Last month, Mitchell Sunderland*, former writer and editor for Vice’s feminist vertical Broadly, was exposed as a collaborator of the widely reviled alt-right blogger Milo Yiannopoulos. A massive BuzzFeed post on the behind-the-scenes practices of Breitbart revealed the two had jokingly conspired to troll feminist writer Lindy West. Vice would go on to quickly fire Sunderland and distance themselves from his behavior. Yiannopoulos and (perhaps less so) Sunderland (who had openly shared their friendship on social media for years prior to BuzzFeed’s expose) make the repeated mistake of conflating conservatism with camp, showing a complete misunderstanding of the sensibility of the latter. They might view themselves as edgy or at the vanguard of subversion, but this couldn’t be further from the truth.
Sunderland had written fawning praise of right-wing shock artists like Camille Paglia and Ann Coulter, going as far as calling the latter a gay icon and a camp symbol akin to Tara Reid. Yiannopoulos’ misinterpretation of camp is far more dangerous: He regularly appears at colleges in kitten heels and pearl necklaces, ready to out trans and undocumented students in the not-so-subtle hope of exposing them to potential, literal violence. The two seem to relish a kind of pseudo-transgression which positions them outside the realm of respectability; they seem to see their positions as a kind of in-your-face over-the-topness that they believe fits a certain trajectory of (white) homosexual intellectuality a la Oscar Wilde.
“The alt-right is so camp!” Yiannopoulos jokingly proclaimed on Facebook, noting the movement’s fondness for Taylor Swift. In his post on the subject, Yiannopoulos clearly wants to have it both ways: “Considering the alt-right’s fondness for your present correspondent, a less well-informed observer might be led to conclude that the movement is awash with sublimated camp and repressed homosexual urges. Alas—I guess?—not so,” writes Yiannopoulos. He goes on to explain the logic behind the neo-fascist obsession with Swift, tracing the faction’s fascination with her back to her Aryan looks and conservative aesthetic. But Yiannopoulos’ gesture toward gay sensibilities is winking, and it’s not hard to see the doublespeak inherent in his rhetoric. The ideology behind these kinds of political stylings are deeply insidious and deserves to be condemned with vehemence, especially as the most extreme factions of Republicanism continue to grab at national domination.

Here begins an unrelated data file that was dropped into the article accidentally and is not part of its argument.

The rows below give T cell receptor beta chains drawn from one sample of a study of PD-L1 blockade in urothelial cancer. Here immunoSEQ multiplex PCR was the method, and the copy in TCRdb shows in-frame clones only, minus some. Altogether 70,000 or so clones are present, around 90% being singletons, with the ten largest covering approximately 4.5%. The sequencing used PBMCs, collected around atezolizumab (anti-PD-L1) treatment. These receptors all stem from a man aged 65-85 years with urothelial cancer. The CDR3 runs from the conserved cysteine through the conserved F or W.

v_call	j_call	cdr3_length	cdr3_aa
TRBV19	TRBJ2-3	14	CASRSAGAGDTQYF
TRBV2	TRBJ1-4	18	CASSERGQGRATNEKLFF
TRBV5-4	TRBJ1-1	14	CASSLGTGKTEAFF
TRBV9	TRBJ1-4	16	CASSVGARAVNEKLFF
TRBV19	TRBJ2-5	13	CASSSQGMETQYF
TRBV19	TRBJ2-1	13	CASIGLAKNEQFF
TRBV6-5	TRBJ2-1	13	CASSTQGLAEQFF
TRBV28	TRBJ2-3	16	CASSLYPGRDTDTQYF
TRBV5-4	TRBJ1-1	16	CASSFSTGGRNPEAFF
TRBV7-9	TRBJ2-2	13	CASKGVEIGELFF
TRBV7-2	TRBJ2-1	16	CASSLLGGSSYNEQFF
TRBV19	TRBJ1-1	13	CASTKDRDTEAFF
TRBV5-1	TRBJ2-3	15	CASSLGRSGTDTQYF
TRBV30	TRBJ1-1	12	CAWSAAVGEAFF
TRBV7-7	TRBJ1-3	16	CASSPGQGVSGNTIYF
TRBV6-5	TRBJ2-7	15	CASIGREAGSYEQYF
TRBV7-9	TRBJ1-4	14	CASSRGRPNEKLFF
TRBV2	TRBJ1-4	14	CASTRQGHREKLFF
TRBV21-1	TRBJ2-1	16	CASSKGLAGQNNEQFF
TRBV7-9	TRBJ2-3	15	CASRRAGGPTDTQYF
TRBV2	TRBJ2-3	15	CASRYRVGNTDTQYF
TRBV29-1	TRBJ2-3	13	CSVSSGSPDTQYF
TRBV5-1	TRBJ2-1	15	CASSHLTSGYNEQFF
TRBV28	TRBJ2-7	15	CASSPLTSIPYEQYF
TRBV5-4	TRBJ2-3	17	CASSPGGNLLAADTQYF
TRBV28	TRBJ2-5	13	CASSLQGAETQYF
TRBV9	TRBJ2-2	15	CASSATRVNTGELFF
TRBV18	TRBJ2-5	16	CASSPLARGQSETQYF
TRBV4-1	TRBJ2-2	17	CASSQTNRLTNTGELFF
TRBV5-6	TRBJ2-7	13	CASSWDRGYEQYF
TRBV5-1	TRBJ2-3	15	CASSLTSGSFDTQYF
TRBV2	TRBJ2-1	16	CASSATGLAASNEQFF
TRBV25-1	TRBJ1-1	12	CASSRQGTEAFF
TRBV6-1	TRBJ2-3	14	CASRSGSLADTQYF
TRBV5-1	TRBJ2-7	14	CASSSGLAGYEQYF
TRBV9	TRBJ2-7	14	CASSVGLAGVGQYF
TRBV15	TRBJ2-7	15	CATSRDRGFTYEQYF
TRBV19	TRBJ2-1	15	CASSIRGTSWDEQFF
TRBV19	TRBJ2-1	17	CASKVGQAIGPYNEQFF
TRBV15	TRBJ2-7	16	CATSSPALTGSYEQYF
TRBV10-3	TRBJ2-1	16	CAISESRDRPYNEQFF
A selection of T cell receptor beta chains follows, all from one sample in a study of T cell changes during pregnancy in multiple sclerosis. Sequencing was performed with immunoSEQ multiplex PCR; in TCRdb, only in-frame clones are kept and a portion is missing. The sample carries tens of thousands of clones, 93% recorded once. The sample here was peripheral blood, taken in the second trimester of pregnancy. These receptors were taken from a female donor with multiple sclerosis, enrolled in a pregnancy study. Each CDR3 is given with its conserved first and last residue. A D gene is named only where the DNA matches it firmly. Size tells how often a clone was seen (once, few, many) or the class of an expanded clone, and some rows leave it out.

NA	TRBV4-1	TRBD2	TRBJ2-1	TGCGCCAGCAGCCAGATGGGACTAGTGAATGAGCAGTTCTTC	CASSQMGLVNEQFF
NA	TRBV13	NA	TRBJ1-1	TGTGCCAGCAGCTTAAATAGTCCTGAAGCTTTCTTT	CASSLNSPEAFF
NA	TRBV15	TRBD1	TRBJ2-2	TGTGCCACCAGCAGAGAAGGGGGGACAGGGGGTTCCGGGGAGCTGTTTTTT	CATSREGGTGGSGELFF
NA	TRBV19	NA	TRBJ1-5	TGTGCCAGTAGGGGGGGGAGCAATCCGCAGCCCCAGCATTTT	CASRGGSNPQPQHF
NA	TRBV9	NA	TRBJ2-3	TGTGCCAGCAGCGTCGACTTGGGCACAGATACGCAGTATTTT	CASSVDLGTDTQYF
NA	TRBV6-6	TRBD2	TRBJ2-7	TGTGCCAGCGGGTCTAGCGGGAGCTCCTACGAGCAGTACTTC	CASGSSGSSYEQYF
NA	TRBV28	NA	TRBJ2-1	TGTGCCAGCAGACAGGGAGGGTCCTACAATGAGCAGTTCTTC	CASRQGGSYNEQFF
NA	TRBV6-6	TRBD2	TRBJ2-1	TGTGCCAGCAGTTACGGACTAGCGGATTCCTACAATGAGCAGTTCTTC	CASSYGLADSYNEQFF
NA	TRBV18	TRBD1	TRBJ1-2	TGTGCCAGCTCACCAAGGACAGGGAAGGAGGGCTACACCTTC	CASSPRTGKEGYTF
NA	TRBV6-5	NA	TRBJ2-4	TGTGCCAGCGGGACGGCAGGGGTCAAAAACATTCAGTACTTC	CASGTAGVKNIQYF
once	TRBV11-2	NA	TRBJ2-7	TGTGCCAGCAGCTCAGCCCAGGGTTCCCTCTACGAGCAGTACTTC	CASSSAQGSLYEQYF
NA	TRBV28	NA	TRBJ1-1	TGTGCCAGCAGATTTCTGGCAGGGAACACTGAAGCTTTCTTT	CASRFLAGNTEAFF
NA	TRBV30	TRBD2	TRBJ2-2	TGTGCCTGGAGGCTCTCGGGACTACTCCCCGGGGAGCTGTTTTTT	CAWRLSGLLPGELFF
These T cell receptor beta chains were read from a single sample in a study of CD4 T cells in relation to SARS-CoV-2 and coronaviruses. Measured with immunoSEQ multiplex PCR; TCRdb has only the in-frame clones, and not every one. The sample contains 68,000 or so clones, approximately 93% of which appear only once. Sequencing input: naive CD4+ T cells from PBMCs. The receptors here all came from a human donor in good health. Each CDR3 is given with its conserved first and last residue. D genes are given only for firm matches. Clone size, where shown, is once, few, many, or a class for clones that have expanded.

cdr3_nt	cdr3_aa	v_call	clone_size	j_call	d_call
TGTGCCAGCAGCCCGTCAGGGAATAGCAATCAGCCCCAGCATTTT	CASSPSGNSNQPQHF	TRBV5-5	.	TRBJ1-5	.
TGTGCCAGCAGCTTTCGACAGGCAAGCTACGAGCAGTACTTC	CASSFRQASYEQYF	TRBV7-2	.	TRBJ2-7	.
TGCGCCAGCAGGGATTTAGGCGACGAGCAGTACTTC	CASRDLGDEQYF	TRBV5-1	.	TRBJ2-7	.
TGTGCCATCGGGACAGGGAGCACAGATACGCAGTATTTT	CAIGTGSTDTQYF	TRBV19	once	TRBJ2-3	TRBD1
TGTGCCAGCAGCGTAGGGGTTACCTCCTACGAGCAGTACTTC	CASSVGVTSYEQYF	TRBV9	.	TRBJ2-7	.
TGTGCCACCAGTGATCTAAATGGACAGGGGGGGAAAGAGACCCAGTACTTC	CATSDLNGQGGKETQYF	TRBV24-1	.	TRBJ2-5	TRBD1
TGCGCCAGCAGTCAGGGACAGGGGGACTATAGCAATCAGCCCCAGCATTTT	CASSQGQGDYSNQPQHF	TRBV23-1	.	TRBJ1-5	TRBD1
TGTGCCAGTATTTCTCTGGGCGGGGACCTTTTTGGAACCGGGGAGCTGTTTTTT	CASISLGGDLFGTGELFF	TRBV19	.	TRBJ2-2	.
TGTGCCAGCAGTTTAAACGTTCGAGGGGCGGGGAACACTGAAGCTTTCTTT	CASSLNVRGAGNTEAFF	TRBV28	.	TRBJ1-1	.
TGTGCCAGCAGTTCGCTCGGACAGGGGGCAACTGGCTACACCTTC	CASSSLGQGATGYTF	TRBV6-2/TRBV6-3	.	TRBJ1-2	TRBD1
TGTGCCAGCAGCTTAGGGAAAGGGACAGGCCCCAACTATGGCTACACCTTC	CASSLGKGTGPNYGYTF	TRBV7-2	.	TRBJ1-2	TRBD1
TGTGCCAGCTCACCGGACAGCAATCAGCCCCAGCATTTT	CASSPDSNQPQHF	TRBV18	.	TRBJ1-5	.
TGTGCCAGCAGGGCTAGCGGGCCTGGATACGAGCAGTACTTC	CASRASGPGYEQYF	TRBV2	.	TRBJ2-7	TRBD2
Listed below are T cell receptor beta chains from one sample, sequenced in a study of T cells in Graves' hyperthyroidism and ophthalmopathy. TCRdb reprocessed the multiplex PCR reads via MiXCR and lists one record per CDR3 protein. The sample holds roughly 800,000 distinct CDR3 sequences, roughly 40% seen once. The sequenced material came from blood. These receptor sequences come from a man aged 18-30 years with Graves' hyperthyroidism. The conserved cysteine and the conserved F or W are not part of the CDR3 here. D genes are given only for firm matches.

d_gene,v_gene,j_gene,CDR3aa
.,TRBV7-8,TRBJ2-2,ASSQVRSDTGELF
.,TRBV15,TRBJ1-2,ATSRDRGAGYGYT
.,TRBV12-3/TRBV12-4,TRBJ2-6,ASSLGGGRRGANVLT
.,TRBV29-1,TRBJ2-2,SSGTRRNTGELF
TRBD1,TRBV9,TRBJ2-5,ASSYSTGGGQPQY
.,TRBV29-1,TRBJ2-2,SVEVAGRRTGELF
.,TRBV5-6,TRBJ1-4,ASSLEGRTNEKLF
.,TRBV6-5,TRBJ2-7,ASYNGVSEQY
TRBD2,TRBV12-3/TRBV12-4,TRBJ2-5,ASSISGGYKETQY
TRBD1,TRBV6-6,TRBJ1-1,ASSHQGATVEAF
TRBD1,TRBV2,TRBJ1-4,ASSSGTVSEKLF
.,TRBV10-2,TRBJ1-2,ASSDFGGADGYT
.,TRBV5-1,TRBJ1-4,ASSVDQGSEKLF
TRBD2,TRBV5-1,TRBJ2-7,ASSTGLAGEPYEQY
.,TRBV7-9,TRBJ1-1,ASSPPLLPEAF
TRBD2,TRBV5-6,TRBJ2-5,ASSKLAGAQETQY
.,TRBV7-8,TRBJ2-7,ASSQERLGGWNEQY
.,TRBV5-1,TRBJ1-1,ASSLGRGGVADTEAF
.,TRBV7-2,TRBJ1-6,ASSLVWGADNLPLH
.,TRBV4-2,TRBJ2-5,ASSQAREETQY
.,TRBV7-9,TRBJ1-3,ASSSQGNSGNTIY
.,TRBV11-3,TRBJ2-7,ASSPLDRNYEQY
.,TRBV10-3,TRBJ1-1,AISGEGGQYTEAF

Let’s be clear here: Conservatism isn’t, never has been, and can never be considered camp. When Susan Sontag attempted to define the word, which had a colloquial usage in a variety of homosexual subcultures long before she came to it, she purposefully outlined a handful of delineations. Camp, she states, is a form of ironic appreciation—but without the venom of critique: “Camp taste is a kind of love, love for human nature,” writes Sontag, continuing:
It relishes, rather than judges, the little triumphs and awkward intensities of “character.” . . . Camp taste identifies with what it is enjoying. People who share this sensibility are not laughing at the thing they label as “a camp,” they’re enjoying it. Camp is a tender feeling... Camp taste nourishes itself on the love that has gone into certain objects and personal styles.
The emphasis here is on love for a reason: love of art, ideas, people, and objects that are so bad they, somehow, are also kind of good.
Conservatism, by this definition, is outside the realm of camp. Especially now, conservatism is devoid of the joy, softness, kindness, and compassion necessary for something to be camp; every day, conservatives show their absolute lack of empathy and decency. Conservatism—especially in the forms posited by Yiannopoulos—poses a literal existential threat to many minorities, but even more so for the most vulnerable LGBTQ people, who are often (but not always) the arbiters of camp itself. How could a person show a tender love for individuals that would, quite literally, rather they be hanged than continue to exist?
It’s easy to see the similarities between the comical and occasionally melancholic glamour of old Hollywood starlets (the “vacancy behind the perfect beauty of Greta Garbo,” as Sontag describes) and the opulent superficiality of people like Melania or Ivanka Trump—whose garish tastes (hello, creepy clam Thanksgiving decoration) fly in the face of conventional decorum in ways that would be humorous if they weren’t actively working toward the demise of disenfranchised populations. There’s an obvious silliness inherent in Donald Trump’s obsession with gold-plated toilets. And, of course, the melodramatic self-righteousness of Tomi Lahren is a consistent source of comedy. But let’s just always make sure we’re laughing at and not with these villains: If we subsume these people into the same category as our beloved gay icons, we forget their actual destructive potential. We can’t let this happen.
Yiannopoulos and Mitchell’s years-long profiteering of conservatism-as-camp proves the slippage between the concepts can be financially rewarding and that there’s an appeal to this intellectual dishonesty, especially for a certain kind of white, cis gay man who may be immune to many of the violences this ideology perpetuates. The unfortunate thing about camp is that some people really just can’t tell the difference between what’s so-bad-it’s-good and what’s just plain bad.
*Full disclosure: I wrote one piece for Vice with Sunderland as editor in 2015.